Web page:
Thousands of teachers were left a disappointed lot on Tuesday after
failing to access their salaries at banks as the cash crisis persists.
The lucky ones got a maximum of $200 from the financial institutions and in cash-backs from supermarkets.
Long, winding queues reminiscent of the infamous 2008 cash shortages formed along most banks as teachers jostled to get their salaries. By the end of day, the queues were still present at the banks’ automated teller machines, with clients saying they were told there was no cash or being offered the South African rand.
“At one time, the bank had run out of cash. So we were just waiting in the queue. But now, they say they have secured the money, although we are yet to get it,” a teacher based in the rural areas, who requested anonymity, said. There are about 20 000 qualified teachers in Masvingo province.
A number of teachers got a maximum of $50, according to Progressive Teachers’ Union of Zimbabwe president Takavafira Zhou, who blamed the Salary Services Bureau (SSB) for failing to release money on time, leaving banks to rely on deposits.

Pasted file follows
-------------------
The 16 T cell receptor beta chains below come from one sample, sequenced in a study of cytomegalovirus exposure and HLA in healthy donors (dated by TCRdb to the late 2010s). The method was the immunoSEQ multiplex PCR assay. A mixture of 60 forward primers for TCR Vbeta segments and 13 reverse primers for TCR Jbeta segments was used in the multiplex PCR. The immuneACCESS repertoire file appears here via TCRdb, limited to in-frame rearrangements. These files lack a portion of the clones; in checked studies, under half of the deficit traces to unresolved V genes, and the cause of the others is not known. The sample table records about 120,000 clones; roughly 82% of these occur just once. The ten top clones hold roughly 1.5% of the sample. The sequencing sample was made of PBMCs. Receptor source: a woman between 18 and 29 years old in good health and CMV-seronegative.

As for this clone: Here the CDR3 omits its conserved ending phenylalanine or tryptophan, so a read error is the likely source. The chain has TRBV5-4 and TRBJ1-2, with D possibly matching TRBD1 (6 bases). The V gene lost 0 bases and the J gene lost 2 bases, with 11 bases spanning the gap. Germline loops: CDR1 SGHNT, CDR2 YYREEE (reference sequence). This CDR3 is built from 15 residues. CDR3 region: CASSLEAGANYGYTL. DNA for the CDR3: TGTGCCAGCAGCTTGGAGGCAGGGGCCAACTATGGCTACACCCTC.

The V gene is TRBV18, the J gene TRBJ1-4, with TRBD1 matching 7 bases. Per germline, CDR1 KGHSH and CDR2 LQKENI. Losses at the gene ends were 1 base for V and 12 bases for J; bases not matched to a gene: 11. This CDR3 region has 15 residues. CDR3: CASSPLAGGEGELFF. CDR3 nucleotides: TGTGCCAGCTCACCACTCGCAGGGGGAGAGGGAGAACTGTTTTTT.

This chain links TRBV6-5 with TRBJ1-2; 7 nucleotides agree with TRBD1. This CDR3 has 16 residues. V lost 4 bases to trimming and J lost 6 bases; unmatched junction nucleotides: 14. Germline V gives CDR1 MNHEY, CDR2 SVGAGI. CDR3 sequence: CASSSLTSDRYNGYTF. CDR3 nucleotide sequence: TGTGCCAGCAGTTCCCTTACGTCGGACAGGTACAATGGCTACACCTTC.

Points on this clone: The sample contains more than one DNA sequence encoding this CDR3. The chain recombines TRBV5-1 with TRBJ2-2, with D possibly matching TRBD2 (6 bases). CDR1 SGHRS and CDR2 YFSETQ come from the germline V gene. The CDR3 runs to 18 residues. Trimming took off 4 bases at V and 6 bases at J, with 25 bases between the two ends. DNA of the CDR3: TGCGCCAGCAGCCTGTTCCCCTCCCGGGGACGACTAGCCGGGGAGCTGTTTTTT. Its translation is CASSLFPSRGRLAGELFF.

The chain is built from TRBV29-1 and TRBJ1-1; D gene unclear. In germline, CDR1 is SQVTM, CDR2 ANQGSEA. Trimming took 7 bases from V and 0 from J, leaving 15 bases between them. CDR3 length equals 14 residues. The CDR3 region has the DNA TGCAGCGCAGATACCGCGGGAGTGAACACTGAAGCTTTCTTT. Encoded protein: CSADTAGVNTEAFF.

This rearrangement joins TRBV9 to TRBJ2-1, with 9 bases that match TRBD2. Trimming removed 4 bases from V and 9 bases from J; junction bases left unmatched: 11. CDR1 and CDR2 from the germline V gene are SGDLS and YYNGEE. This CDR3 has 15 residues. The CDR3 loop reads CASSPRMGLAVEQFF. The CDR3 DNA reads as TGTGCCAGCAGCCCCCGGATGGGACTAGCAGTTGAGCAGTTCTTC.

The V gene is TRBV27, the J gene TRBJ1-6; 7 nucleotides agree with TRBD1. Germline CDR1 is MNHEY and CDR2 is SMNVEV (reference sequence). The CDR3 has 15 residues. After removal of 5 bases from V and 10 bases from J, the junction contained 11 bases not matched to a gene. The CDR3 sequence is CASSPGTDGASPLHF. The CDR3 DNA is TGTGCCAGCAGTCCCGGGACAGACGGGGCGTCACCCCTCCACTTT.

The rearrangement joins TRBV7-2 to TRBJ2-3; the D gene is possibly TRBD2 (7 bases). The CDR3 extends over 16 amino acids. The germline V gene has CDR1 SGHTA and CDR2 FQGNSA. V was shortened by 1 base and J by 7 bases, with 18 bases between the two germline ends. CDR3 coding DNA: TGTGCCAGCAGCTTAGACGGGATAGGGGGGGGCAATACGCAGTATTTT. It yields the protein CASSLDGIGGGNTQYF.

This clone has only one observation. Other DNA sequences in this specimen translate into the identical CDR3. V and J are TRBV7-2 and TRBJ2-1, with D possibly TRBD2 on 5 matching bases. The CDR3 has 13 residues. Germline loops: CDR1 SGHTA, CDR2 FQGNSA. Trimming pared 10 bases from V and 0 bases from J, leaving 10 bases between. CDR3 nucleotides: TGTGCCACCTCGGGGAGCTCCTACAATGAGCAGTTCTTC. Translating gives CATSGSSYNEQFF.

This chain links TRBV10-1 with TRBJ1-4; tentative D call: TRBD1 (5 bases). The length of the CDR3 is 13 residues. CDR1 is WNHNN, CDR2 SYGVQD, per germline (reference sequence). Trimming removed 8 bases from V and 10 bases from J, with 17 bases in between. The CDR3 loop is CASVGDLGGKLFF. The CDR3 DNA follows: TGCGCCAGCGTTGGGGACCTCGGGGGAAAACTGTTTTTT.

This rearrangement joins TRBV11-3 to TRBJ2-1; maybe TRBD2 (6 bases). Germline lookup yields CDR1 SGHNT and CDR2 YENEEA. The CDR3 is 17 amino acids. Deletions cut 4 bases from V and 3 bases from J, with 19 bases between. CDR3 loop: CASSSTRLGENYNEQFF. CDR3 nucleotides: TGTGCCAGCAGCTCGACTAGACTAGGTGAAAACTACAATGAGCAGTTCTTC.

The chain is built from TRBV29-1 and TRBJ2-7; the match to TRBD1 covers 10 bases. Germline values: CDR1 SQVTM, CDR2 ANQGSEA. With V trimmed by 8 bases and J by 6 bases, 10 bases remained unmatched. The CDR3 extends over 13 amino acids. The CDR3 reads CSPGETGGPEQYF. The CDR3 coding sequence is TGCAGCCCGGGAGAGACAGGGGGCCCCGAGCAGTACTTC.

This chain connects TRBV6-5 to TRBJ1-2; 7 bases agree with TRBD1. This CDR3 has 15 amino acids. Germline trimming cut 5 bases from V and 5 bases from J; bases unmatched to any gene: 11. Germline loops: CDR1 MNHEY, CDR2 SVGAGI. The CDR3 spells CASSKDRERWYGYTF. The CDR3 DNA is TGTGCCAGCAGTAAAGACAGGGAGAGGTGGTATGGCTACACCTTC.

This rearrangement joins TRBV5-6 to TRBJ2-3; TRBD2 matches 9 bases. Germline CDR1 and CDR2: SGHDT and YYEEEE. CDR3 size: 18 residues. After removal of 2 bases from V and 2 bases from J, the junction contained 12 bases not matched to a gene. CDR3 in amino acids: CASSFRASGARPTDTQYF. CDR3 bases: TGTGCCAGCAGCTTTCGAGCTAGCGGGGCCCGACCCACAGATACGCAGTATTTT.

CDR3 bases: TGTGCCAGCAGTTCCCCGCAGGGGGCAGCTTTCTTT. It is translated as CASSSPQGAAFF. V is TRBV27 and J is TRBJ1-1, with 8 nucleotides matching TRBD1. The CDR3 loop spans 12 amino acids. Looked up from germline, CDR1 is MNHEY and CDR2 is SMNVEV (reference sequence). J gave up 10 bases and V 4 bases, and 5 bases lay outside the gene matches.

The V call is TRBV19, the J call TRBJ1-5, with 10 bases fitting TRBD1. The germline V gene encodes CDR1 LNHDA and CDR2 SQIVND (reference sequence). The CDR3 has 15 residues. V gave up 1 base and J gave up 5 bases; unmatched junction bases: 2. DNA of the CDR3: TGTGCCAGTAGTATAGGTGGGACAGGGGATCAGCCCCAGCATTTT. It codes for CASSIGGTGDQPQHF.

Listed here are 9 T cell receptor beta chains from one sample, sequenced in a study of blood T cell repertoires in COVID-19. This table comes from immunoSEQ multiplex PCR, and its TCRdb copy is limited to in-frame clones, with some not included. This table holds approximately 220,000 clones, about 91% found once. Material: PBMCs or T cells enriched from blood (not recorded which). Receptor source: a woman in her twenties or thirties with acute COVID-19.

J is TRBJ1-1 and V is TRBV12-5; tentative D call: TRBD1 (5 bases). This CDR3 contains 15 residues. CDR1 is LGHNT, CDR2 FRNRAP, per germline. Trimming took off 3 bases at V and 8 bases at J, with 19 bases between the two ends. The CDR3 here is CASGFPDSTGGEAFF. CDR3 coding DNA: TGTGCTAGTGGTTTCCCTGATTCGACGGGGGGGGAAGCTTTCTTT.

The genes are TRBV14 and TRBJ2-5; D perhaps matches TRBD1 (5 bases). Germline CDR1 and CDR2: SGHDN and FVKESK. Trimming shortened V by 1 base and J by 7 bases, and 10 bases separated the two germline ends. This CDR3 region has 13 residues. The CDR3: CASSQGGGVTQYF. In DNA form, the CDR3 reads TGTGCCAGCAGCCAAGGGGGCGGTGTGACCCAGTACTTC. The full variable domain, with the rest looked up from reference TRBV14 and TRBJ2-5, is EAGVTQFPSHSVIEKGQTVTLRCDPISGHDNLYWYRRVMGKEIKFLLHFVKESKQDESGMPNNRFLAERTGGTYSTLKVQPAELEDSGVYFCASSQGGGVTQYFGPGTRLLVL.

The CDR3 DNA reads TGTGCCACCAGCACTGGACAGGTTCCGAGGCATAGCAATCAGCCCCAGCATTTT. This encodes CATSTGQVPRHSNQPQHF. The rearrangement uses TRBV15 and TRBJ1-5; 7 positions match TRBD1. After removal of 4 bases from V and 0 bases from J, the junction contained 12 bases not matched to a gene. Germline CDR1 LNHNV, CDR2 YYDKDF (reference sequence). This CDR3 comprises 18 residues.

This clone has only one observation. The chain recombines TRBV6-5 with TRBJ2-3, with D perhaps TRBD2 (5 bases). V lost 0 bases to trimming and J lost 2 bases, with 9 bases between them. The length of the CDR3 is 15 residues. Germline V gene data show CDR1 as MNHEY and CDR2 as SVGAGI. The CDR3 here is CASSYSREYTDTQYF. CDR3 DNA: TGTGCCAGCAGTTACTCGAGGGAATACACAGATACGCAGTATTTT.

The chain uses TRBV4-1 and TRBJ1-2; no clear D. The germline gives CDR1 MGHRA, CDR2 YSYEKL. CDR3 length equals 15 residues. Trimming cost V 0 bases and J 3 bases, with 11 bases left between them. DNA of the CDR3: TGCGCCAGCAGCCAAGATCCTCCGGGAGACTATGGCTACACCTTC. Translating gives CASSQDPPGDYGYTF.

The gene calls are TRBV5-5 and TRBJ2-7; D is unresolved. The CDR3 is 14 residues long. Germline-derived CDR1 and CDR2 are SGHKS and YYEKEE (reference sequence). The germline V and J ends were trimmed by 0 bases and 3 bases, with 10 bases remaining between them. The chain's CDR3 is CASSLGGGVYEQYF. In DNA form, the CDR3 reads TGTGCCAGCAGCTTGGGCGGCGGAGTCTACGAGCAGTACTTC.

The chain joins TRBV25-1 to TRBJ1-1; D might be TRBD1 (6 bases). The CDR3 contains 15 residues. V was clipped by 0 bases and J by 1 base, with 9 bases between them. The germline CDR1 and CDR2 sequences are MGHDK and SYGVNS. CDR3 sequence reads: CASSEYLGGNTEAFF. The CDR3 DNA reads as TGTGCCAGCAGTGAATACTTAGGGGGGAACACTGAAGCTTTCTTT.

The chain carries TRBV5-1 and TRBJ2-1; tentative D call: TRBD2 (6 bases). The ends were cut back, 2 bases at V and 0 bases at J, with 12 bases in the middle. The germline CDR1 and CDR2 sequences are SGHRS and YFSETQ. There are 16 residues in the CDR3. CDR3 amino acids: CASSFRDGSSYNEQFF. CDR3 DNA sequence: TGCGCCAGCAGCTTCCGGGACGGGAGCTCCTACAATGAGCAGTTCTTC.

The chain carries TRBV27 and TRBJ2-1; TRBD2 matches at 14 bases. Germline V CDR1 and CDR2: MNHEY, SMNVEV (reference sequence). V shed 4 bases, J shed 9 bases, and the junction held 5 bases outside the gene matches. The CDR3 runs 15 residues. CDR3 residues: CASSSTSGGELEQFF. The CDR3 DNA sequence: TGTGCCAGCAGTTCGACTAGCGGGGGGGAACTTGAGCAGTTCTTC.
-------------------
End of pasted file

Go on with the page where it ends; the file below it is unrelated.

“Teachers travelled from rural areas expecting to go to their work stations since schools are about to open, but they did not get money. We are informed there was no money released by the SSB,” he said.
“Imagine, teachers have not been paid last year’s bonuses and now, we doubt if we will get bonuses on April 30 given that the government is struggling to pay their salaries.”
Zhou said if teachers failed to get bonuses, “schools may open, but they will be as good as closed”.
Schools open for the second term on Tuesday.
Recently, Reserve Bank of Zimbabwe governor John Mangudya said the cash shortage prevailing in the country had become a national issue and not a challenge for financial institutions alone. newsday